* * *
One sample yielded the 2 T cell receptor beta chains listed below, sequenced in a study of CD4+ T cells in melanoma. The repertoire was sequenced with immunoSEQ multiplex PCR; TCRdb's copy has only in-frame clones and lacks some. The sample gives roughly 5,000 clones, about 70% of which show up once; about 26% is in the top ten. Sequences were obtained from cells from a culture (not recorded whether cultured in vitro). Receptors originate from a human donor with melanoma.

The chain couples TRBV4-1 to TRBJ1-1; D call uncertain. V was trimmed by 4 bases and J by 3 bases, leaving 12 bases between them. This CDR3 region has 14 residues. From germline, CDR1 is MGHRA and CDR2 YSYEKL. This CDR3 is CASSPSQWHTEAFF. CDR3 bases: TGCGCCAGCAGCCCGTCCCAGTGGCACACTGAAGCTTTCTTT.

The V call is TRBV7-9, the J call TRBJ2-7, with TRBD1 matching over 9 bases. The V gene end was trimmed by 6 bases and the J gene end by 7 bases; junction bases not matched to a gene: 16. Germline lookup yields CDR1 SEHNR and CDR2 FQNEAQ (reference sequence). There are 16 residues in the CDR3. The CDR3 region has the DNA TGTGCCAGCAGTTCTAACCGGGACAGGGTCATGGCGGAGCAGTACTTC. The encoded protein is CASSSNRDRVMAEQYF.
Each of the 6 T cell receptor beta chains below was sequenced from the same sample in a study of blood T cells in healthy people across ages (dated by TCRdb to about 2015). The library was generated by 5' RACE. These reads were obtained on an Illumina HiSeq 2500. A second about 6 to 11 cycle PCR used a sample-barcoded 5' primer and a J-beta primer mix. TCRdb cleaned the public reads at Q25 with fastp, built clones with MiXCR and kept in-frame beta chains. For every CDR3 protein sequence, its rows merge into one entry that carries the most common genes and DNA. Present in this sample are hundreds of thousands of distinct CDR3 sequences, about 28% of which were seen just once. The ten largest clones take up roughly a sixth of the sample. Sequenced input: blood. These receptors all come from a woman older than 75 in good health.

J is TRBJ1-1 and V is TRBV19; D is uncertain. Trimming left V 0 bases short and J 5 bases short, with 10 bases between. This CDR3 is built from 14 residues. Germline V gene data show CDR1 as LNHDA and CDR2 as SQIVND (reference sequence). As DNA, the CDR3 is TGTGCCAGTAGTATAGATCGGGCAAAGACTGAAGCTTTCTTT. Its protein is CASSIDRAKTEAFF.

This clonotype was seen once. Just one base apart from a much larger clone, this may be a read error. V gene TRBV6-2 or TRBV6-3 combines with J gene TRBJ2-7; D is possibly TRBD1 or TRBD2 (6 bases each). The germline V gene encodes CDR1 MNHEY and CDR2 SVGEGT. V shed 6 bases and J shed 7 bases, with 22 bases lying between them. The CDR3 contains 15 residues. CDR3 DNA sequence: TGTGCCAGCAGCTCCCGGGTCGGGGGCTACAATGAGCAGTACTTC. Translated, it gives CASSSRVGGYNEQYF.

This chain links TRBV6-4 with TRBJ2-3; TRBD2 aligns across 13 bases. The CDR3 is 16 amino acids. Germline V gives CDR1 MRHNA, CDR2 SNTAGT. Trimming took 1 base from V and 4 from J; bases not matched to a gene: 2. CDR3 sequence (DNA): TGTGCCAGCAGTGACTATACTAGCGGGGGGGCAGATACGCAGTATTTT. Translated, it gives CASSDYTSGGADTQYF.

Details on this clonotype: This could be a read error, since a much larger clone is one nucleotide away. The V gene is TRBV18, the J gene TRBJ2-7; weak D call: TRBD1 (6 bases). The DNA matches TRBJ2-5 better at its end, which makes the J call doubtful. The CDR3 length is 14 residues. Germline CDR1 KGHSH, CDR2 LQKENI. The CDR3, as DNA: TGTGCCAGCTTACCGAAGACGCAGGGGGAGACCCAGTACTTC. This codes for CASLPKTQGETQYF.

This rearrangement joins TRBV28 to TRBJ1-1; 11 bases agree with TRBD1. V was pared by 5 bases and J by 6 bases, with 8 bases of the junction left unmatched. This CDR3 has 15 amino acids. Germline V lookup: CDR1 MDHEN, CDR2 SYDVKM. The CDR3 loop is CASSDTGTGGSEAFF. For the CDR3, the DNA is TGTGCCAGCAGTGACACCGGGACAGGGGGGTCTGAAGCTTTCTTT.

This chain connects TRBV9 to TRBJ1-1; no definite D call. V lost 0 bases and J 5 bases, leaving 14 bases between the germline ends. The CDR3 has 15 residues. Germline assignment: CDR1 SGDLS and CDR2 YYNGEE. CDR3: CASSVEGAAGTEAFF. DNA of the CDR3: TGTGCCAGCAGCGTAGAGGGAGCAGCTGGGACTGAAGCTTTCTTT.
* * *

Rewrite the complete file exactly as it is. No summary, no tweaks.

One sample yielded the 2 T cell receptor beta chains listed below, sequenced in a study of CD4+ T cells in melanoma. The repertoire was sequenced with immunoSEQ multiplex PCR; TCRdb's copy has only in-frame clones and lacks some. The sample gives roughly 5,000 clones, about 70% of which show up once; about 26% is in the top ten. Sequences were obtained from cells from a culture (not recorded whether cultured in vitro). Receptors originate from a human donor with melanoma.

The chain couples TRBV4-1 to TRBJ1-1; D call uncertain. V was trimmed by 4 bases and J by 3 bases, leaving 12 bases between them. This CDR3 region has 14 residues. From germline, CDR1 is MGHRA and CDR2 YSYEKL. This CDR3 is CASSPSQWHTEAFF. CDR3 bases: TGCGCCAGCAGCCCGTCCCAGTGGCACACTGAAGCTTTCTTT.

The V call is TRBV7-9, the J call TRBJ2-7, with TRBD1 matching over 9 bases. The V gene end was trimmed by 6 bases and the J gene end by 7 bases; junction bases not matched to a gene: 16. Germline lookup yields CDR1 SEHNR and CDR2 FQNEAQ (reference sequence). There are 16 residues in the CDR3. The CDR3 region has the DNA TGTGCCAGCAGTTCTAACCGGGACAGGGTCATGGCGGAGCAGTACTTC. The encoded protein is CASSSNRDRVMAEQYF.
Each of the 6 T cell receptor beta chains below was sequenced from the same sample in a study of blood T cells in healthy people across ages (dated by TCRdb to about 2015). The library was generated by 5' RACE. These reads were obtained on an Illumina HiSeq 2500. A second about 6 to 11 cycle PCR used a sample-barcoded 5' primer and a J-beta primer mix. TCRdb cleaned the public reads at Q25 with fastp, built clones with MiXCR and kept in-frame beta chains. For every CDR3 protein sequence, its rows merge into one entry that carries the most common genes and DNA. Present in this sample are hundreds of thousands of distinct CDR3 sequences, about 28% of which were seen just once. The ten largest clones take up roughly a sixth of the sample. Sequenced input: blood. These receptors all come from a woman older than 75 in good health.

J is TRBJ1-1 and V is TRBV19; D is uncertain. Trimming left V 0 bases short and J 5 bases short, with 10 bases between. This CDR3 is built from 14 residues. Germline V gene data show CDR1 as LNHDA and CDR2 as SQIVND (reference sequence). As DNA, the CDR3 is TGTGCCAGTAGTATAGATCGGGCAAAGACTGAAGCTTTCTTT. Its protein is CASSIDRAKTEAFF.

This clonotype was seen once. Just one base apart from a much larger clone, this may be a read error. V gene TRBV6-2 or TRBV6-3 combines with J gene TRBJ2-7; D is possibly TRBD1 or TRBD2 (6 bases each). The germline V gene encodes CDR1 MNHEY and CDR2 SVGEGT. V shed 6 bases and J shed 7 bases, with 22 bases lying between them. The CDR3 contains 15 residues. CDR3 DNA sequence: TGTGCCAGCAGCTCCCGGGTCGGGGGCTACAATGAGCAGTACTTC. Translated, it gives CASSSRVGGYNEQYF.

This chain links TRBV6-4 with TRBJ2-3; TRBD2 aligns across 13 bases. The CDR3 is 16 amino acids. Germline V gives CDR1 MRHNA, CDR2 SNTAGT. Trimming took 1 base from V and 4 from J; bases not matched to a gene: 2. CDR3 sequence (DNA): TGTGCCAGCAGTGACTATACTAGCGGGGGGGCAGATACGCAGTATTTT. Translated, it gives CASSDYTSGGADTQYF.

Details on this clonotype: This could be a read error, since a much larger clone is one nucleotide away. The V gene is TRBV18, the J gene TRBJ2-7; weak D call: TRBD1 (6 bases). The DNA matches TRBJ2-5 better at its end, which makes the J call doubtful. The CDR3 length is 14 residues. Germline CDR1 KGHSH, CDR2 LQKENI. The CDR3, as DNA: TGTGCCAGCTTACCGAAGACGCAGGGGGAGACCCAGTACTTC. This codes for CASLPKTQGETQYF.

This rearrangement joins TRBV28 to TRBJ1-1; 11 bases agree with TRBD1. V was pared by 5 bases and J by 6 bases, with 8 bases of the junction left unmatched. This CDR3 has 15 amino acids. Germline V lookup: CDR1 MDHEN, CDR2 SYDVKM. The CDR3 loop is CASSDTGTGGSEAFF. For the CDR3, the DNA is TGTGCCAGCAGTGACACCGGGACAGGGGGGTCTGAAGCTTTCTTT.

This chain connects TRBV9 to TRBJ1-1; no definite D call. V lost 0 bases and J 5 bases, leaving 14 bases between the germline ends. The CDR3 has 15 residues. Germline assignment: CDR1 SGDLS and CDR2 YYNGEE. CDR3: CASSVEGAAGTEAFF. DNA of the CDR3: TGTGCCAGCAGCGTAGAGGGAGCAGCTGGGACTGAAGCTTTCTTT.